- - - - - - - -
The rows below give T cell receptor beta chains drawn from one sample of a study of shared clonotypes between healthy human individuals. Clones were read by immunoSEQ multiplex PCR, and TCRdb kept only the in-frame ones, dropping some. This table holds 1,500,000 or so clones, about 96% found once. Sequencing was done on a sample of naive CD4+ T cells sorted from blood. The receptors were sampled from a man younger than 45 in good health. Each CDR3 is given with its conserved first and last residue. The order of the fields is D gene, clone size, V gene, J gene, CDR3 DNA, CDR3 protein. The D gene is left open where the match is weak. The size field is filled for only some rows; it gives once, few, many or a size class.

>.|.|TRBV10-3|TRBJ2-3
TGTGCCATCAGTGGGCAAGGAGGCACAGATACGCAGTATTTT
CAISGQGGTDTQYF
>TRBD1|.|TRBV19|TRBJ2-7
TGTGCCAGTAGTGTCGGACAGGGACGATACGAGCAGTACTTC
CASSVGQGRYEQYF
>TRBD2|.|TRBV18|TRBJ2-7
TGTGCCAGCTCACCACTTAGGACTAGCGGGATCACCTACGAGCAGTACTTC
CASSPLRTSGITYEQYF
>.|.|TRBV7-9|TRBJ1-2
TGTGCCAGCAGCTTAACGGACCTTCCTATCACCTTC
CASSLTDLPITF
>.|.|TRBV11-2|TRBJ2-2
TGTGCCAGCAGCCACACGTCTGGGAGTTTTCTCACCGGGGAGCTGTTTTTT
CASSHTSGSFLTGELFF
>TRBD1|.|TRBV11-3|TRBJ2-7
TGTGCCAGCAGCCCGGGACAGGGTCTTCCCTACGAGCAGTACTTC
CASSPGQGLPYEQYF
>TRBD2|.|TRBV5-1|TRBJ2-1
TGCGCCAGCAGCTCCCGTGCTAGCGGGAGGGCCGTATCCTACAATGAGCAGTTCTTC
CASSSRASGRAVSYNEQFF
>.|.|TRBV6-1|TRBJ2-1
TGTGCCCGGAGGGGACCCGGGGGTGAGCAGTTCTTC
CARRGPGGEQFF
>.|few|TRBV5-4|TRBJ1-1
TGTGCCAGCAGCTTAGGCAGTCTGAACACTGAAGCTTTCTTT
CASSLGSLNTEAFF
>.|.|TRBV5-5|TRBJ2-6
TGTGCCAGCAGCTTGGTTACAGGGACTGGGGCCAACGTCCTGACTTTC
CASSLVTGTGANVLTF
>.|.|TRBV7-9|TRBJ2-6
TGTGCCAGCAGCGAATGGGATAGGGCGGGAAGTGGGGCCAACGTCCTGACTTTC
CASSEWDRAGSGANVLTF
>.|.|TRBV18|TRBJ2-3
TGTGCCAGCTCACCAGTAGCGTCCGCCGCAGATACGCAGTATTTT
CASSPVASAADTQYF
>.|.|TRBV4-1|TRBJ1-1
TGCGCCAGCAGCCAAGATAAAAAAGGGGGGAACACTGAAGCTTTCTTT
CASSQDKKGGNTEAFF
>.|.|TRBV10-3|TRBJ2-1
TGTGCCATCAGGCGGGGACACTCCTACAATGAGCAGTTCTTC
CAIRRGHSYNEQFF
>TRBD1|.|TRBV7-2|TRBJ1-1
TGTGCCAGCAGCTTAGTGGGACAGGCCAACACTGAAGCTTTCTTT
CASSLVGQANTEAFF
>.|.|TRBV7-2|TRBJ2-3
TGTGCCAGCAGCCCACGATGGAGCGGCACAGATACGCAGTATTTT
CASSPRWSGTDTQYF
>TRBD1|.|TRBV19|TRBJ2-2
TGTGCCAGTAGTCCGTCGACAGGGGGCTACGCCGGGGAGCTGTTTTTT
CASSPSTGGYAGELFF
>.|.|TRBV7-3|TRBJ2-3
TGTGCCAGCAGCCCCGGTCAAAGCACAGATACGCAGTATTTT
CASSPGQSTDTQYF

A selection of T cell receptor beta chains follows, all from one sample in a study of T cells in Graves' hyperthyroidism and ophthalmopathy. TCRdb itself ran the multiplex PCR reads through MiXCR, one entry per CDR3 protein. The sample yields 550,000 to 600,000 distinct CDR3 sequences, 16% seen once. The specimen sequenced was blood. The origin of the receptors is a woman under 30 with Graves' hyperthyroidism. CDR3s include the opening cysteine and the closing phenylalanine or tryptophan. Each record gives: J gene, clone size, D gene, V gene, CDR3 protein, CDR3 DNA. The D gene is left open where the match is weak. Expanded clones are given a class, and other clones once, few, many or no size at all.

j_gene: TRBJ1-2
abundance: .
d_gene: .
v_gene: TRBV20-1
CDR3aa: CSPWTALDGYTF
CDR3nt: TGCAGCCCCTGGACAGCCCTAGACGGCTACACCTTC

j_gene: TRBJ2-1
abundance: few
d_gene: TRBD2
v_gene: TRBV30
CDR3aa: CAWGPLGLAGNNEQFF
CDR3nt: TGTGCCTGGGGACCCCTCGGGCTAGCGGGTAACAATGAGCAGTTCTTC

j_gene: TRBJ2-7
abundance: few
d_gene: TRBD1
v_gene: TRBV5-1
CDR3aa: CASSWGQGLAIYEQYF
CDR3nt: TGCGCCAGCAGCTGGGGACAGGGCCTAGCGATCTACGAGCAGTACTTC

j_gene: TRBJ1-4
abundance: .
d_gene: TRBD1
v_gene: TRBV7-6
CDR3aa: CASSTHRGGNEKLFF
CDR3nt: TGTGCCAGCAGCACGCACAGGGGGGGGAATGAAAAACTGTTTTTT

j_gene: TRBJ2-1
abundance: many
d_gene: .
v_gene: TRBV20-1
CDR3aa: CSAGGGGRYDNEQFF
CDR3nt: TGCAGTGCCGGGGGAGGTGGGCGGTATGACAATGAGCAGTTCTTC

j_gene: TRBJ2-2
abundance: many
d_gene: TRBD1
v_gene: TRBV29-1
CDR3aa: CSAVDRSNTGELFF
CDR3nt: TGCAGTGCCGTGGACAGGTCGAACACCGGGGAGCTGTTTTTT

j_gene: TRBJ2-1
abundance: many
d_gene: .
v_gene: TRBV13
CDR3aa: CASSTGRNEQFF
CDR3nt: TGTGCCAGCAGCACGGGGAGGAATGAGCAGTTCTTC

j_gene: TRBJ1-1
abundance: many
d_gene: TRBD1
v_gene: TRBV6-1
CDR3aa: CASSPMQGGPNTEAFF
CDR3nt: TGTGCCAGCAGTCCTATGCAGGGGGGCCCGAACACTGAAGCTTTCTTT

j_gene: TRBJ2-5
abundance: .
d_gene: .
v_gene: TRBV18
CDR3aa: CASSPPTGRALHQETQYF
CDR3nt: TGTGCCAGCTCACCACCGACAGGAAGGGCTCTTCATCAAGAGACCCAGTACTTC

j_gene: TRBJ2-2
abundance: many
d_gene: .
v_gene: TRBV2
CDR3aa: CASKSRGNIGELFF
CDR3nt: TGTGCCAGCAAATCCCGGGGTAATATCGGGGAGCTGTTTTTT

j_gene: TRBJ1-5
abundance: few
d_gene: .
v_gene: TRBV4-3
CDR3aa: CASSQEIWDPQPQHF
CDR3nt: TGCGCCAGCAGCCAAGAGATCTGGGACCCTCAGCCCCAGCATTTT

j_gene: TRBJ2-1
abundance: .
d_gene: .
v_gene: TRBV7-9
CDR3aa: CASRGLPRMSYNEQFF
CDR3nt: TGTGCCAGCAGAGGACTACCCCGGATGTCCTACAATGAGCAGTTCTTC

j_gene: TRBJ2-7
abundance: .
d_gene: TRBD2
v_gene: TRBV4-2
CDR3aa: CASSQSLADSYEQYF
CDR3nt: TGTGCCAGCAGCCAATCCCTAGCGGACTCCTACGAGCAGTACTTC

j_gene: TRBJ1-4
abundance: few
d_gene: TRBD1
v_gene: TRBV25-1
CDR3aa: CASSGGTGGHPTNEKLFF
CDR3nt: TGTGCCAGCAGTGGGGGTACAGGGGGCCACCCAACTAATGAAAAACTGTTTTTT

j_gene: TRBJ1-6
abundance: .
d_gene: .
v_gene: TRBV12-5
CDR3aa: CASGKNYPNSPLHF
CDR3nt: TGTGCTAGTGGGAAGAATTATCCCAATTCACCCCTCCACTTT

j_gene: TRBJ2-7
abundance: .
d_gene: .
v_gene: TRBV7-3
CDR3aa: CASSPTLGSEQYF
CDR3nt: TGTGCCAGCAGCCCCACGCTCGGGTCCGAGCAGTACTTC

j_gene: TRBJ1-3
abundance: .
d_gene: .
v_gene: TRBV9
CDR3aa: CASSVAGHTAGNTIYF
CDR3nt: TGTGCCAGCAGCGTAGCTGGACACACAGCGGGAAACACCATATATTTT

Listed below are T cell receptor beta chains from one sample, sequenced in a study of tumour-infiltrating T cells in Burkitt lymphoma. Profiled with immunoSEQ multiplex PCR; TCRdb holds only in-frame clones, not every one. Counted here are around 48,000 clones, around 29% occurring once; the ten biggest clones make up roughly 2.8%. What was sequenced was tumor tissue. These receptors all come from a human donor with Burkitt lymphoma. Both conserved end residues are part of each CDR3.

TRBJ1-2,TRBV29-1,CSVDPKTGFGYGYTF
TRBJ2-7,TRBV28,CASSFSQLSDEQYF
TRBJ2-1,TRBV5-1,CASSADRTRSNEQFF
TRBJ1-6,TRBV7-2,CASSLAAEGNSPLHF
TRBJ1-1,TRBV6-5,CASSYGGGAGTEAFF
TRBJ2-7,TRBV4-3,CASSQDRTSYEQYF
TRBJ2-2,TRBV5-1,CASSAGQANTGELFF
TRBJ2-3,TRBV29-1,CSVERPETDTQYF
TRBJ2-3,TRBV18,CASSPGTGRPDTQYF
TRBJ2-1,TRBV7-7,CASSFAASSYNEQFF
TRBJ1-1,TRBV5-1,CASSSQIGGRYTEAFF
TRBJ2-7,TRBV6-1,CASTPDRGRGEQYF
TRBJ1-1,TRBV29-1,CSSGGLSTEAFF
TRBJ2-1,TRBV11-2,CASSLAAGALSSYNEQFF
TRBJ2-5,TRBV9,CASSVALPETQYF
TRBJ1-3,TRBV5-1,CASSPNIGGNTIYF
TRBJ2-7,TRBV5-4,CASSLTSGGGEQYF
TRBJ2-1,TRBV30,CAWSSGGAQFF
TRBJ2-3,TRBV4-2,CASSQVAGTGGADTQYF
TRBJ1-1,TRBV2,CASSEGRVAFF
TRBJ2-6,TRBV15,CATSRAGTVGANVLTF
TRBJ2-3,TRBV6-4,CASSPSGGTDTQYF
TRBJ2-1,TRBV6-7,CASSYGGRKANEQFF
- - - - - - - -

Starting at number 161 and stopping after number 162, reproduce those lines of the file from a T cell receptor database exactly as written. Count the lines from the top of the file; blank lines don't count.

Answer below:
TRBJ2-7,TRBV28,CASSFSQLSDEQYF
TRBJ2-1,TRBV5-1,CASSADRTRSNEQFF